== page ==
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2,000 Acres Burn in Fire in a New Jersey State Forest

Historical Articles

From The New York Times

By DAVID M. HERSZENHORN Published: July 30, 1997

With a quote at the end from then Asst Chief Anthony Tomasco.

Click read more for full article.



A forest fire swept across more than 2,000 acres of Wharton State Forest in southern New Jersey yesterday, forcing more than 125 people from their homes in one village, officials said. Two minor injuries were reported.

Scores of firefighters from the State Forest Fire Service struggled through the night and into this morning to contain the swift-moving blaze. Homes were protected by hundreds of local firefighters and fire lines and were believed to be out of danger.

The fire started shortly before 4 P.M. in an area of Wharton State Forest north of the historic town of Batsto in Atlantic County and south of the Mullica River. Officials said they did not know how the fire started, and probably would not learn the cause until it had been put out.

But officials eliminated two common causes of fires. ''We know it's not a train fire because no railroad track runs through there,'' said Alfred Smith, a fire warden. ''And we know it's not a structure fire because there are no houses in there.''

The fire area is part of 1,700 square miles of Pine Barrens that stretch generally from the Fort Dix Military Reservation to the southern reaches of the state. The pine forests have burned often over the years.

The fine, sandy ground, arid from a lack of rain, and strong winds -- most blowing northwest but with frequent changes in direction -- helped the fire spread quickly.

''The wind is our biggest problem,'' Mr. Smith said. ''The wind drives the fire anywhere that there is fuel. We had some rain, but the rain was not enough. We had extremely dry conditions.''

Smoke was first spotted from the Blue Anchor fire tower in neighboring Camden County, a warden with the Forest Fire Service said.

For several hours, the blaze was battled both on land and by air, as four planes and two helicopters dropped water. Nightfall forced the aircraft to stop their flights, but ground crews continued the fight with off-road pumping vehicles.

The 125 people who were evacuated from their homes in Totem Village, the residential area closest to the fire, found shelter with friends and relatives.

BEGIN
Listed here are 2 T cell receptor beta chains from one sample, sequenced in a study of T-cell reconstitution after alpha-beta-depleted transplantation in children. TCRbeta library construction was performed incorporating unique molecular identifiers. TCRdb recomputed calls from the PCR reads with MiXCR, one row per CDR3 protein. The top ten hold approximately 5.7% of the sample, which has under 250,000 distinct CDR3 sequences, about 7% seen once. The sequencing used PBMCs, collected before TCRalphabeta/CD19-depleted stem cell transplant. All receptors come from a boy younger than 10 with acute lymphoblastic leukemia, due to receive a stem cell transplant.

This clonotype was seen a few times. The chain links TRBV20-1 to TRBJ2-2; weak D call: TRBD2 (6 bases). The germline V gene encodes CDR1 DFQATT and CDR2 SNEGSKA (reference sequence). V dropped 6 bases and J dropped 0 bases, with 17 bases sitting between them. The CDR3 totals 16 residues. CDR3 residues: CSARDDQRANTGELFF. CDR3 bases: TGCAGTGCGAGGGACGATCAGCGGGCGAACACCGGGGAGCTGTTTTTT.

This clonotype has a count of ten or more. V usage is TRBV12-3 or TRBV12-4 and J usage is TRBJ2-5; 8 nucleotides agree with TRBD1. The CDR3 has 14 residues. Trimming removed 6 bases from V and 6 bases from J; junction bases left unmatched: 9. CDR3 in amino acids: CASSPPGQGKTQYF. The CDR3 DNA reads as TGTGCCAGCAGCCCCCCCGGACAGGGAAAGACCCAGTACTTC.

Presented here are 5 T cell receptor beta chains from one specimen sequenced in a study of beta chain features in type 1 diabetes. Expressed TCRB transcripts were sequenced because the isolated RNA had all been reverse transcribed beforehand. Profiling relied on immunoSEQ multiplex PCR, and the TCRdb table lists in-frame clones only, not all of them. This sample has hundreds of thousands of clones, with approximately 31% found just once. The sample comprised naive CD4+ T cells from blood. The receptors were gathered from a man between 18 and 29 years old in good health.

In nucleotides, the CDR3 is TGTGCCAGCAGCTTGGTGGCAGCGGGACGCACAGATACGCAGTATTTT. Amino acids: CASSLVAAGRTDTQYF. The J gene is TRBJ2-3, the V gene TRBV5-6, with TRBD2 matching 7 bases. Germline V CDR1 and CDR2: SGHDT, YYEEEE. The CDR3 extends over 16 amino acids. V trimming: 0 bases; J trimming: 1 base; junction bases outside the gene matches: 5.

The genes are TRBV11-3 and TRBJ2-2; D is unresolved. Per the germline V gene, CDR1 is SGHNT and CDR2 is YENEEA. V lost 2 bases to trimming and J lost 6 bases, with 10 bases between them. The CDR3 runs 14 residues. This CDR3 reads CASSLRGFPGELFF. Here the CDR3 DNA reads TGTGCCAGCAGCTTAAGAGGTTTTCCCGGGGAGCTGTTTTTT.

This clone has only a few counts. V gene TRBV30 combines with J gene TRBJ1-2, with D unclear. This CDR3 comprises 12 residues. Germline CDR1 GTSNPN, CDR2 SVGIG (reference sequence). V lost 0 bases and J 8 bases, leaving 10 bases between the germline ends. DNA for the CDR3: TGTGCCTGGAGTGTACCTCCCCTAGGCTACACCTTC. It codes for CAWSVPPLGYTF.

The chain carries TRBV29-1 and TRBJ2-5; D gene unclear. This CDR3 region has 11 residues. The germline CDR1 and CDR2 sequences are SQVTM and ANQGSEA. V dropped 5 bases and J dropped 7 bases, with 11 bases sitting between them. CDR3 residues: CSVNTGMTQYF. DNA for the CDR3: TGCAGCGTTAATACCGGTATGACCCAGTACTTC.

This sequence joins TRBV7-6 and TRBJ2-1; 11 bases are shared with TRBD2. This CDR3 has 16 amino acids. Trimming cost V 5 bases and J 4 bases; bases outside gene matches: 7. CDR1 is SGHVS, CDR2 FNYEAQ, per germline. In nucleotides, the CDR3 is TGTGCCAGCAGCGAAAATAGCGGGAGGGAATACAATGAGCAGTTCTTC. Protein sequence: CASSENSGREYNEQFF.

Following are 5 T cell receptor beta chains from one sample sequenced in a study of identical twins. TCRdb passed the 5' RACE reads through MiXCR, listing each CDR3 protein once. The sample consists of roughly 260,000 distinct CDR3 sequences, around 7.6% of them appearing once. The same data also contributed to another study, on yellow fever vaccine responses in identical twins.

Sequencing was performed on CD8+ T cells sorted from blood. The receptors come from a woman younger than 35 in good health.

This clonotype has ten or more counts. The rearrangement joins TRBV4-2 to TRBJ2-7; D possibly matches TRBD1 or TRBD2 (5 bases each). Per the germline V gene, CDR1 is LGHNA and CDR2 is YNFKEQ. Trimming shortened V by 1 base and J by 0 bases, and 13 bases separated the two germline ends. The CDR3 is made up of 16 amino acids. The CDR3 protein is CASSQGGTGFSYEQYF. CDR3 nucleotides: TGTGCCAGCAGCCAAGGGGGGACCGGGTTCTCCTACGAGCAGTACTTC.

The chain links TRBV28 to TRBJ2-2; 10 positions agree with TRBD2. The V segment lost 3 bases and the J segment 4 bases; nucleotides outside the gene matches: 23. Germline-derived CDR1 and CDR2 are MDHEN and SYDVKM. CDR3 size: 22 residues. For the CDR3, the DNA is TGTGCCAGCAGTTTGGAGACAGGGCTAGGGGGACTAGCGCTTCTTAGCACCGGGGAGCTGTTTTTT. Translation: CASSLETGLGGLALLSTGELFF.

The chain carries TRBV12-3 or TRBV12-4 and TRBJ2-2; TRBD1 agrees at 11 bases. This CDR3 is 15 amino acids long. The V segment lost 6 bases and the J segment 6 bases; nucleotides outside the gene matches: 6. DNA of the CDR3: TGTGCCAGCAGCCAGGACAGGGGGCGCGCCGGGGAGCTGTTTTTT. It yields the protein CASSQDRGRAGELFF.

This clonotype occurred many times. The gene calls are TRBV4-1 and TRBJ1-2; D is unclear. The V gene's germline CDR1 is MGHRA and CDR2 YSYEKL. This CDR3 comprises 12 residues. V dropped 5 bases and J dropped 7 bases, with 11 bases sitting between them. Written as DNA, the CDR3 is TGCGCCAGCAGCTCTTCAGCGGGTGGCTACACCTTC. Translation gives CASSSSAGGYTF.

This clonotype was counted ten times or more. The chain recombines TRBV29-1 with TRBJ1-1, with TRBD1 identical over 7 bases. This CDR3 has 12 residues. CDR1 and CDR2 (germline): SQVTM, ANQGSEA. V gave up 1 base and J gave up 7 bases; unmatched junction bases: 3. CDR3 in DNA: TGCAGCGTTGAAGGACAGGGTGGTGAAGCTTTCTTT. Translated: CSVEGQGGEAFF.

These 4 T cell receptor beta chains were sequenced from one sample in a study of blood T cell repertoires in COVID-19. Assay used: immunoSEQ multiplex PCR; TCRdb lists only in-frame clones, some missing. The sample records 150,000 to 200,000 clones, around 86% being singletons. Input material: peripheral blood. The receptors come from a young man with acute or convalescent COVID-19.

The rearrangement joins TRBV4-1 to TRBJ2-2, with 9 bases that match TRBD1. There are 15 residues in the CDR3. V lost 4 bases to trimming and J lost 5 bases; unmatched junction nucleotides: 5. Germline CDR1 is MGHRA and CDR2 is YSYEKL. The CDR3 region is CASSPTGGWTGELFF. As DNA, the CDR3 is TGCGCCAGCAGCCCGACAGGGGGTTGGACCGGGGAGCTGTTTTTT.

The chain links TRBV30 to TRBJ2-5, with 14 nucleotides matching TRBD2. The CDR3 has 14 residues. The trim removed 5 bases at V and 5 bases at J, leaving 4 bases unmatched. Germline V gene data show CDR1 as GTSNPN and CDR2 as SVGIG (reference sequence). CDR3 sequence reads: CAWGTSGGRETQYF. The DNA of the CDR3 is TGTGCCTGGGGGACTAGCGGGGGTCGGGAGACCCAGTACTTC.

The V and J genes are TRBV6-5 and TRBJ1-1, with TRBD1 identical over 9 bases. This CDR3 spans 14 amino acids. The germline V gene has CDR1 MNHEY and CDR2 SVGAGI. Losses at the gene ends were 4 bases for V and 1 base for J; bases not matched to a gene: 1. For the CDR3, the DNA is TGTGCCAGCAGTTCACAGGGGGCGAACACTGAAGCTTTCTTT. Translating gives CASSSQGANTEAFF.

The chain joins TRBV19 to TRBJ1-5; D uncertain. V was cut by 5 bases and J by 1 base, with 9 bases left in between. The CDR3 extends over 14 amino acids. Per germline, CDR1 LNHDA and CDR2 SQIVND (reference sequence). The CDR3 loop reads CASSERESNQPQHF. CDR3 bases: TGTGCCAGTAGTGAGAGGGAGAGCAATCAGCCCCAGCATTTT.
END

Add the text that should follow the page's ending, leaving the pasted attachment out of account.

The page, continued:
While firefighters continued to guard the homes, by 10 P.M. officials said the property was not in danger. The smoke condition, however, worsened throughout the night.

Some residents who fled left their sprinklers running, hoping to protect their homes. Bicycles lay in the front yards of some of the abandoned homes.

White ashes were carried as far as 30 miles by the winds. Closer to the fire, billows of pink smoke drifted above the eerie red glow of the flames.

''This is the worst excitement that has ever been around here,'' Diana Harris, who has lived in Totem Village for 26 years, said last night. ''I'm ready to leave.''

A Red Cross official, Suzanne Forrest, said a woman in the Totem Village area was taken to Kessler Memorial Hospital in Hammonton and treated for smoke inhalation. One firefighter was reported to have suffered heat exhaustion.

Firefighters with the State Forest Fire Service worked in 40 teams of three to five. They were supported by 20 power wagons, special off-road vehicles that carry up to 250 gallons of water. Makeshift ponds, canvas structures filled with water to refill the trucks, were set up in the streets.

At 11:30 P.M., Anthony Tomasco, assistant chief of the Elwood Volunteer Fire Department, said the fire was burning within the forest about a half-mile from Totem Village. By midnight, the fire was still out of control, but the winds had died down.

In all, about 400 firefighters from four surrounding counties -- Atlantic, Burlington, Camden and Ocean -- helped battle the blaze.
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